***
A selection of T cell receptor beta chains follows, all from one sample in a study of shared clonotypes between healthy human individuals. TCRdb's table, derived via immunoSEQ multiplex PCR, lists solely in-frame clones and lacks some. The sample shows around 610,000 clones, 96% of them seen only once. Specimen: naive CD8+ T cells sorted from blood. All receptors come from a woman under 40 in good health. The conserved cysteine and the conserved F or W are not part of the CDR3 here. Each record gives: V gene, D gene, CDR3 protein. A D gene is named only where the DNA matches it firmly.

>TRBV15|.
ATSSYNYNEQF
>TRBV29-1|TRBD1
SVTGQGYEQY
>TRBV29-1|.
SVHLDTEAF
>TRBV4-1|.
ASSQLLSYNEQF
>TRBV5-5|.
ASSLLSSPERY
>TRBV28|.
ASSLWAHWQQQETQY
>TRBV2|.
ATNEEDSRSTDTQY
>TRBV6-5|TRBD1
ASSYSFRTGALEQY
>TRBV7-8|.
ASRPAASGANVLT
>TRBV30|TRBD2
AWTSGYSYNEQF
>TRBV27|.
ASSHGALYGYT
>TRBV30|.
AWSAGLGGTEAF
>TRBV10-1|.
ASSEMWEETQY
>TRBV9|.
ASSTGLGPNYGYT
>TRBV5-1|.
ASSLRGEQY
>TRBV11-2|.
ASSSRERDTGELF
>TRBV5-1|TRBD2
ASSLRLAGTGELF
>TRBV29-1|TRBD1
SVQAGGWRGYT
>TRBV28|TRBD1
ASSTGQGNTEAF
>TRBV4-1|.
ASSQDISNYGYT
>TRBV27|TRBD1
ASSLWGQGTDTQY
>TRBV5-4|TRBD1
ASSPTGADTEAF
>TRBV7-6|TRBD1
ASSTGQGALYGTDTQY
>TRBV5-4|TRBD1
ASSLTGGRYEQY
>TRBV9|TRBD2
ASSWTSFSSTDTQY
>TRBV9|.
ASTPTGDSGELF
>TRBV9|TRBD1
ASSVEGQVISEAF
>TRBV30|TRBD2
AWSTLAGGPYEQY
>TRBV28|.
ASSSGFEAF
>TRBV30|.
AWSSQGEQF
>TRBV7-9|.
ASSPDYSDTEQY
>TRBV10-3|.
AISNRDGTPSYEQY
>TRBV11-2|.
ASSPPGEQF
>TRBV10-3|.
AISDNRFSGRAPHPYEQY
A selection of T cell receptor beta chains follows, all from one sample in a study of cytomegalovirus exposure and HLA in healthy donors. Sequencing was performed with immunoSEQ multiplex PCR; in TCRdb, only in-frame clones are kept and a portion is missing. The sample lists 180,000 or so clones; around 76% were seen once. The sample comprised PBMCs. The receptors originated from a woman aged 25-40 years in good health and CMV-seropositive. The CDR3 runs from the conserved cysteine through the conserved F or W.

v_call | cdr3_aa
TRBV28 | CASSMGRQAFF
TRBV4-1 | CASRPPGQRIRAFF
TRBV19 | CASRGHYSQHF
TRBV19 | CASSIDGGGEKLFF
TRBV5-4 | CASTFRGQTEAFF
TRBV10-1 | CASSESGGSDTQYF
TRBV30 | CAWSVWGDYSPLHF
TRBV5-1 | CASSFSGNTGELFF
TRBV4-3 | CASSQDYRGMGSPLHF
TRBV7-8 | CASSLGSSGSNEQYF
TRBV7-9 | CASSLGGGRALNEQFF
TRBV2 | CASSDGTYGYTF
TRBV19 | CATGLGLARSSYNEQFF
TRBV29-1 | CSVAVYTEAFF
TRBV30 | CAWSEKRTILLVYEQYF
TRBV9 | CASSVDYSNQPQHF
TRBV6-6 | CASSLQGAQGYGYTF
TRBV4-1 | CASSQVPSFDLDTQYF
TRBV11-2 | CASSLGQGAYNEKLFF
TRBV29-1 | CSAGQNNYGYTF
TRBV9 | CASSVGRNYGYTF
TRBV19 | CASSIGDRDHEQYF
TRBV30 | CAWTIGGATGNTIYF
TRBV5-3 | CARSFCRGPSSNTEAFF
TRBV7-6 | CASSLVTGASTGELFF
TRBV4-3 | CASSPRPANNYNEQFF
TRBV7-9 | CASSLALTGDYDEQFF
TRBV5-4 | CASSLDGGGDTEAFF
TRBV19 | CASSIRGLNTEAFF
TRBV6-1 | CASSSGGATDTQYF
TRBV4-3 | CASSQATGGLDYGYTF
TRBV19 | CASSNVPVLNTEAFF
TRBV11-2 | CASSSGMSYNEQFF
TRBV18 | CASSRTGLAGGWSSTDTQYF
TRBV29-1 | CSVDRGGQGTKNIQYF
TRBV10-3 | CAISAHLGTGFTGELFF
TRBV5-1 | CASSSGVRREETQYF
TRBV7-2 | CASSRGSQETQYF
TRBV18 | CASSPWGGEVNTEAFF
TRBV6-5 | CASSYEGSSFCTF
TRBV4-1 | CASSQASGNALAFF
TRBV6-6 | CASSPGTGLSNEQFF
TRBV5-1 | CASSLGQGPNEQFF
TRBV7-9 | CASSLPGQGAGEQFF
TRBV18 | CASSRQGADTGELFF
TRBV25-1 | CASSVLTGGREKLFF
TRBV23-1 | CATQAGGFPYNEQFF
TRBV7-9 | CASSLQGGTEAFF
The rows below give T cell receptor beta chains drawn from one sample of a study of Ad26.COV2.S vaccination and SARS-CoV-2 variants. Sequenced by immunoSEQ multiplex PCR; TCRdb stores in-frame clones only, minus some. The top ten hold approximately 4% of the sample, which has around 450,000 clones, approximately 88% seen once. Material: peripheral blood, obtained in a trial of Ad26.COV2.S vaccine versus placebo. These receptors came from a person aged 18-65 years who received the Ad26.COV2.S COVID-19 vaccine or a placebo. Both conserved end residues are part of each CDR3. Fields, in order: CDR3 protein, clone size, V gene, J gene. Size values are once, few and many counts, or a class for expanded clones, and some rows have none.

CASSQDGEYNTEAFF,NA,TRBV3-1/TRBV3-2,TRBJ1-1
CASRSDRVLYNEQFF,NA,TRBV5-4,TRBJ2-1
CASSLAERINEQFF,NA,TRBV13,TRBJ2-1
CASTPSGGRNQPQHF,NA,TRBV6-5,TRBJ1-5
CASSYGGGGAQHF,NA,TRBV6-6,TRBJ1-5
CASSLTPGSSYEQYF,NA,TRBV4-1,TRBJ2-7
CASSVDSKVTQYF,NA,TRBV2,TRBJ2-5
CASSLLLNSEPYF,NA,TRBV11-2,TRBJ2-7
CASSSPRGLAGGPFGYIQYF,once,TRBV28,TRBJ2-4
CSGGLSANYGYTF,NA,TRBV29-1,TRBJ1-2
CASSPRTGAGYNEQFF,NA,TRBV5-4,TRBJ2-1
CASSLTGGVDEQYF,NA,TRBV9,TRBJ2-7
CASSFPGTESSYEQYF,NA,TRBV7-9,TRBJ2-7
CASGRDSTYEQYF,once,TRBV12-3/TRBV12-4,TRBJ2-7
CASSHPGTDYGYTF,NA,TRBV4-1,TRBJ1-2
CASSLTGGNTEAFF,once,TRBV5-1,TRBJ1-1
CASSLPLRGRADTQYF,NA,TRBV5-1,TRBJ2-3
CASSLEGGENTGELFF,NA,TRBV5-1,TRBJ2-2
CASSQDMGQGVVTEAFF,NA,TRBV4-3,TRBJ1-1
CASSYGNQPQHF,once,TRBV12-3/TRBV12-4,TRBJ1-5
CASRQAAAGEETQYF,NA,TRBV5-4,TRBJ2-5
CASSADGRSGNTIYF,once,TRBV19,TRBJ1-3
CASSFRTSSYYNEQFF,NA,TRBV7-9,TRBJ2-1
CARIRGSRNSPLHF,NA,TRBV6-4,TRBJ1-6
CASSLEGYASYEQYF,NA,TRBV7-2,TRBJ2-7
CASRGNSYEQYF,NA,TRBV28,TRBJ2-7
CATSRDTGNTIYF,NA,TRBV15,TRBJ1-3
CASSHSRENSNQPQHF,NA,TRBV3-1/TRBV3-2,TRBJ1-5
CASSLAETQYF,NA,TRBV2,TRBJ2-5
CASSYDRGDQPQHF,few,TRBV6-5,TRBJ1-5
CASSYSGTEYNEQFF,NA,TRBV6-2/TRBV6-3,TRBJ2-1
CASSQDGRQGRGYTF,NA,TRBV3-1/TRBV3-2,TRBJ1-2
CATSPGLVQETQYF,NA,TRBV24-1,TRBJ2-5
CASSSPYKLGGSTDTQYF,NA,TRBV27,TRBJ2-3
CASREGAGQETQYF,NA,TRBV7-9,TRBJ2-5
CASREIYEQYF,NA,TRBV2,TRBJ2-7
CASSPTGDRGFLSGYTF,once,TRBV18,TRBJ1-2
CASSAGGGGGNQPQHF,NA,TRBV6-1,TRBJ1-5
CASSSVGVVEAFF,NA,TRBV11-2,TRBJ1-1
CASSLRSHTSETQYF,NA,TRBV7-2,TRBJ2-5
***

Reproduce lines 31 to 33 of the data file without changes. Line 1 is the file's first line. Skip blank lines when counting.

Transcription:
ASSLRGEQY
>TRBV11-2|.
ASSSRERDTGELF